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The Nigrostriatal Dopamine System and Methamphetamine: Roles for Excitotoxicity and Environmental, Metabolic and Oxidative Stress

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Final rept. 1 Jul 1999-14 Jun 2005

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Degeneration of the nigrostriatal dopamine system is linked to the pathophysiology of Parkinsons disease. Similarly, the psychostimulant drug, methamphetamine also produces relatively selective damage to nigrostriatal dopamine neurons and is a widespread problem and drug of abuse throughout the U.S. However, the neurochemical underpinnings that mediate methamphetamine toxicity and Parkinsons disease are unknown. Several variables common to methamphetamine toxicity and Parkinsons disease, each of which may be important but alone are insufficient, may account for the neurodegeneration of the nigrostriatal dopamine path. It is hypothesized that the convergence of excitotoxicity, free radicals and a depleted bioenergetic state produces damage to dopamine neurons. Moreover, environmental stressors, which also increase free radicals and excitatory amino acids predispose dopamine neurons to damage. Consequently, environmental stress may be synergistic with oxidative and metabolic insults as well as glutamate to culminate in dopamine cell death. The major objective is to examine the interaction between environmental stress and methamphetamine and the convergent action of excitotoxicity and bioenergetic and oxidative stress to produce damage to nigrostriatal dopamine neurons. A multidisciplinary approach will be used as well as pharmacological strategies that we posit to be neuroprotective against methamphetamine, excitotoxicity, and bioenergetic and oxidative stress will be examined.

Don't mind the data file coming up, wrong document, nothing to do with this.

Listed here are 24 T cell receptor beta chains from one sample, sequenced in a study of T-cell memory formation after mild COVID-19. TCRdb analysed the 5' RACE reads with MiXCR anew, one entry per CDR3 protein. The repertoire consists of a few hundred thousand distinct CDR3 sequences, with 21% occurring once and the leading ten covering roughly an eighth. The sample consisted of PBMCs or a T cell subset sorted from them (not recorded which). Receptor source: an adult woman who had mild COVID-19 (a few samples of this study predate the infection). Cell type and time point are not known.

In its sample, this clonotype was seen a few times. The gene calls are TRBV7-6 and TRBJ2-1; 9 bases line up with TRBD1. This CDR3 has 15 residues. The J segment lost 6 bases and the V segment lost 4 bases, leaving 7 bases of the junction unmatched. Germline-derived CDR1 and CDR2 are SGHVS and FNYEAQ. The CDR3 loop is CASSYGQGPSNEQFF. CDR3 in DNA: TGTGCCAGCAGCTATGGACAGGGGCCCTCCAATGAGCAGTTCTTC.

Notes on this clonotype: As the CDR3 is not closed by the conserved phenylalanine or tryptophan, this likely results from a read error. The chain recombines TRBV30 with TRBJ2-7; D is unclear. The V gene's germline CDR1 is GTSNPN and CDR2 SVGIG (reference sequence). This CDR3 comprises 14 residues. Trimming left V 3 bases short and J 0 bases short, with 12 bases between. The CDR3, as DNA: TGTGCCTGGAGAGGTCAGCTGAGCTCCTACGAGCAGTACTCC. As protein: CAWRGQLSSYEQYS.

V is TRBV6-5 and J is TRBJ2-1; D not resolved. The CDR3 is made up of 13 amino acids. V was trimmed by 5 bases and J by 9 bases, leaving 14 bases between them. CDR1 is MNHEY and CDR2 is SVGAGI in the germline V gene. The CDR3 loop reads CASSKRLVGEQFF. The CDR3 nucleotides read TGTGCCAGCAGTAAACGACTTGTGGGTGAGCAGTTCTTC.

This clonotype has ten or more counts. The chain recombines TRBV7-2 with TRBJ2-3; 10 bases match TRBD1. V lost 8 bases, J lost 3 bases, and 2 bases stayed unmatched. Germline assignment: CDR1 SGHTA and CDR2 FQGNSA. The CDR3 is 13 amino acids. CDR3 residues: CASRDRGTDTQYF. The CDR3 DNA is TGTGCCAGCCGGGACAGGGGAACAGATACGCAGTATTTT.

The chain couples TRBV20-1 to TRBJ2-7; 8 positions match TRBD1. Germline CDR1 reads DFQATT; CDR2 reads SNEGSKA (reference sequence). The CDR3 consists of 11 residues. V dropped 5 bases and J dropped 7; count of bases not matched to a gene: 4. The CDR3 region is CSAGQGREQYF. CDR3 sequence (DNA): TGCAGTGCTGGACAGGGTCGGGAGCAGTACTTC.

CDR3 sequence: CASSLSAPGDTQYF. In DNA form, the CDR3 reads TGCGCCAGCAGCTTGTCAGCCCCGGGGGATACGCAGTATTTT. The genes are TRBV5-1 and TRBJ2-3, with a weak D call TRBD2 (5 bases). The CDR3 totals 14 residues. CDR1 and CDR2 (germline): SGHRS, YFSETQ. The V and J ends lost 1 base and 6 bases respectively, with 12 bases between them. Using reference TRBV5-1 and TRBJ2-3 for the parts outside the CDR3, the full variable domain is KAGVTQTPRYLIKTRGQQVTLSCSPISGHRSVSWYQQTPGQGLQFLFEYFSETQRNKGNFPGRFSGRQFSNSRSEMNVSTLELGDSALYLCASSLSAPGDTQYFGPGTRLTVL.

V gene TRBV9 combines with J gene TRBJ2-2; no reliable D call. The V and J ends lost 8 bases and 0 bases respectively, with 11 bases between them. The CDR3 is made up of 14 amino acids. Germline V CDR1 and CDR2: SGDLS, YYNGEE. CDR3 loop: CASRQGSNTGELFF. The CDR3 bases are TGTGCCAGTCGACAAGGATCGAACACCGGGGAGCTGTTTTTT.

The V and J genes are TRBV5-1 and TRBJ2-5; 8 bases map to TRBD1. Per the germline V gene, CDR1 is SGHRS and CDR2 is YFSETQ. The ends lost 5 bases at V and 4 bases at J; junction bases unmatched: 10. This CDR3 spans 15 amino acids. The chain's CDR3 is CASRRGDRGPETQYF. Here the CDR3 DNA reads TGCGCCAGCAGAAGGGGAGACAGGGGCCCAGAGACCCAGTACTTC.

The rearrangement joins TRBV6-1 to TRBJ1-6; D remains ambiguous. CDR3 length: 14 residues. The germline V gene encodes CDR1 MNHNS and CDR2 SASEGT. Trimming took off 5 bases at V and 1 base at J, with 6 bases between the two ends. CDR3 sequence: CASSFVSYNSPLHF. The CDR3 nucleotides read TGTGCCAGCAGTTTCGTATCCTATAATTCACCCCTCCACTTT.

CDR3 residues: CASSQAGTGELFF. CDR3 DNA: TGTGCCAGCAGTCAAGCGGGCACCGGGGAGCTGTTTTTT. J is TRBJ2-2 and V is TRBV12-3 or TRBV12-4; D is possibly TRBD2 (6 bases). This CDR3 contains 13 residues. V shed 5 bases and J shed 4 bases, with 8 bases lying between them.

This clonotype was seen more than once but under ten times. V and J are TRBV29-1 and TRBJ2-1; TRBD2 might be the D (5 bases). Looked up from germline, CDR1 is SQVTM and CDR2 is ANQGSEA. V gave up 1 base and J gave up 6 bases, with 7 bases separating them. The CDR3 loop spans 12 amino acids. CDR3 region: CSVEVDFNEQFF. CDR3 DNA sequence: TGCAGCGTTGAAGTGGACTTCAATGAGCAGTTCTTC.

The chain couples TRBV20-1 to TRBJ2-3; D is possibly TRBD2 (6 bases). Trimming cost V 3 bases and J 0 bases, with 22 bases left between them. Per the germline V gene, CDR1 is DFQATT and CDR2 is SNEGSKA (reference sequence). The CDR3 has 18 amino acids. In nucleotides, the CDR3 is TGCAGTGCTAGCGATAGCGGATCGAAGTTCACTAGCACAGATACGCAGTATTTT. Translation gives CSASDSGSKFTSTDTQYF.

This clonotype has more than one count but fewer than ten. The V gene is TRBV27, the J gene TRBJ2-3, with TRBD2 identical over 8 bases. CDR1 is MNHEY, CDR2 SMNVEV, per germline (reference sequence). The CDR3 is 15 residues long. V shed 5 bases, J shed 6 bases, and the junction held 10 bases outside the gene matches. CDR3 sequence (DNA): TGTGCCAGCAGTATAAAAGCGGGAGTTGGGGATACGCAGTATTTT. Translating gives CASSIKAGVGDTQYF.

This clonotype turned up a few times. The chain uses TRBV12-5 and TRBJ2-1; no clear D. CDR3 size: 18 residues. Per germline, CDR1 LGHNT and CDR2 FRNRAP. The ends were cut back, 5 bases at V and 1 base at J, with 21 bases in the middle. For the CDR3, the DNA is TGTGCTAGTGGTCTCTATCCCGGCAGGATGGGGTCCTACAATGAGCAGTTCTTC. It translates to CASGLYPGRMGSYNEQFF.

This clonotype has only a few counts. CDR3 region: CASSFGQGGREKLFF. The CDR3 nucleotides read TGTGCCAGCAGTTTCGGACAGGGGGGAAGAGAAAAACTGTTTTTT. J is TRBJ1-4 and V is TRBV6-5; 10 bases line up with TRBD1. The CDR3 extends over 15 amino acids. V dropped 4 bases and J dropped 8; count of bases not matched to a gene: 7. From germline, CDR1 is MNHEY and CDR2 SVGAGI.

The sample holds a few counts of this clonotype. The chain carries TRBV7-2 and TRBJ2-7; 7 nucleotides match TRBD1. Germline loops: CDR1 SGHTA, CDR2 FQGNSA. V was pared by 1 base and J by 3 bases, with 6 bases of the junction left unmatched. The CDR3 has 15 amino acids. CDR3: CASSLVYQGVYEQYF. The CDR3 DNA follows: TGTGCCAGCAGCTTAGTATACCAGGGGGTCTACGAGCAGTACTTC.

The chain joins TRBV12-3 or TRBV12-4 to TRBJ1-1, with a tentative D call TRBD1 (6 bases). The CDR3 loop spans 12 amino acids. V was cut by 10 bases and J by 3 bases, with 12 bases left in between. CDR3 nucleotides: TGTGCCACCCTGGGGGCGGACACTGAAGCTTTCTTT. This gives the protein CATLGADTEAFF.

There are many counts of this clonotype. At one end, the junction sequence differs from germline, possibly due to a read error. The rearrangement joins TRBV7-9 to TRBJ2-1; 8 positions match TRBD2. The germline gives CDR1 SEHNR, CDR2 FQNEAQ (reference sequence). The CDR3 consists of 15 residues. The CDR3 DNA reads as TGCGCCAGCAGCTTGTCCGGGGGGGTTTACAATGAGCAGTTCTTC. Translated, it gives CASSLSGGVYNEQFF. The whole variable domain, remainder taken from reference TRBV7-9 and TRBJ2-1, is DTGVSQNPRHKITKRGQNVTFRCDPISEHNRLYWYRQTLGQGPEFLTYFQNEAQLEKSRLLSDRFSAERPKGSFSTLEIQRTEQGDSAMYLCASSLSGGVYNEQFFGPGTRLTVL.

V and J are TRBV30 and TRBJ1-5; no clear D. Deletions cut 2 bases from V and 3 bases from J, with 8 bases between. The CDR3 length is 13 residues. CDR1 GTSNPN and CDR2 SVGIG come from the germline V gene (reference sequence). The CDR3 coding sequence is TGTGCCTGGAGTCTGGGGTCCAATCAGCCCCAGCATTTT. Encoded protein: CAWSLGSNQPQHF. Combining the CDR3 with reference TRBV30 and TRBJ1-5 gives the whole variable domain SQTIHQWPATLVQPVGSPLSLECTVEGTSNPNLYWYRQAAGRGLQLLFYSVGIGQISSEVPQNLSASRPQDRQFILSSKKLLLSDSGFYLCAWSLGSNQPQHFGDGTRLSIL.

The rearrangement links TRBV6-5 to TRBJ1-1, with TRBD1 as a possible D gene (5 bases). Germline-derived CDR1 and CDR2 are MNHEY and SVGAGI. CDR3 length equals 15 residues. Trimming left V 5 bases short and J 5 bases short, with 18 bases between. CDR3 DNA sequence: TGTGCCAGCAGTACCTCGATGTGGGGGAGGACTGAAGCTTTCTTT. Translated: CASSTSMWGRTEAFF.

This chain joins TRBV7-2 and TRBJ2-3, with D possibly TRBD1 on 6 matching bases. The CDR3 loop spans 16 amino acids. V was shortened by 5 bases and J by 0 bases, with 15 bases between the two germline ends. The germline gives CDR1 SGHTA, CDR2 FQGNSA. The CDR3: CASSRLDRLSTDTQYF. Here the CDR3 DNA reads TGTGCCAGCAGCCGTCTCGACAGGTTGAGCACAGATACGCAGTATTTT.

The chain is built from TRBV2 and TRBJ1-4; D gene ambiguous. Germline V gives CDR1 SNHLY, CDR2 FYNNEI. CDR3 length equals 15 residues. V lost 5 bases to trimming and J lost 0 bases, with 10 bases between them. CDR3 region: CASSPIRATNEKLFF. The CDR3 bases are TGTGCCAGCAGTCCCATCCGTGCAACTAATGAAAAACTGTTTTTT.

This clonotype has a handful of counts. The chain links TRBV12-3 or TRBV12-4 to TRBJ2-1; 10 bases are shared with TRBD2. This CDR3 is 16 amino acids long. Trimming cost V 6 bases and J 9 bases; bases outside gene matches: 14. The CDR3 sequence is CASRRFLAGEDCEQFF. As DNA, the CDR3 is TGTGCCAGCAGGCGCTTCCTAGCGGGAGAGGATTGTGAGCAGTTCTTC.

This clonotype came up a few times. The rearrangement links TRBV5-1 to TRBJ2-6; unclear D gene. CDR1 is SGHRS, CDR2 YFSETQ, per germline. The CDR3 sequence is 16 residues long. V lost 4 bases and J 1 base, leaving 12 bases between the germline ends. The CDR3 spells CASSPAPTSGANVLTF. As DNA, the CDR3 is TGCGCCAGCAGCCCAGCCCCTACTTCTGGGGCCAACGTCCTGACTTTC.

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  • Anatomy and Physiology
  • Medicine and Medical Research
  • Organic Chemistry

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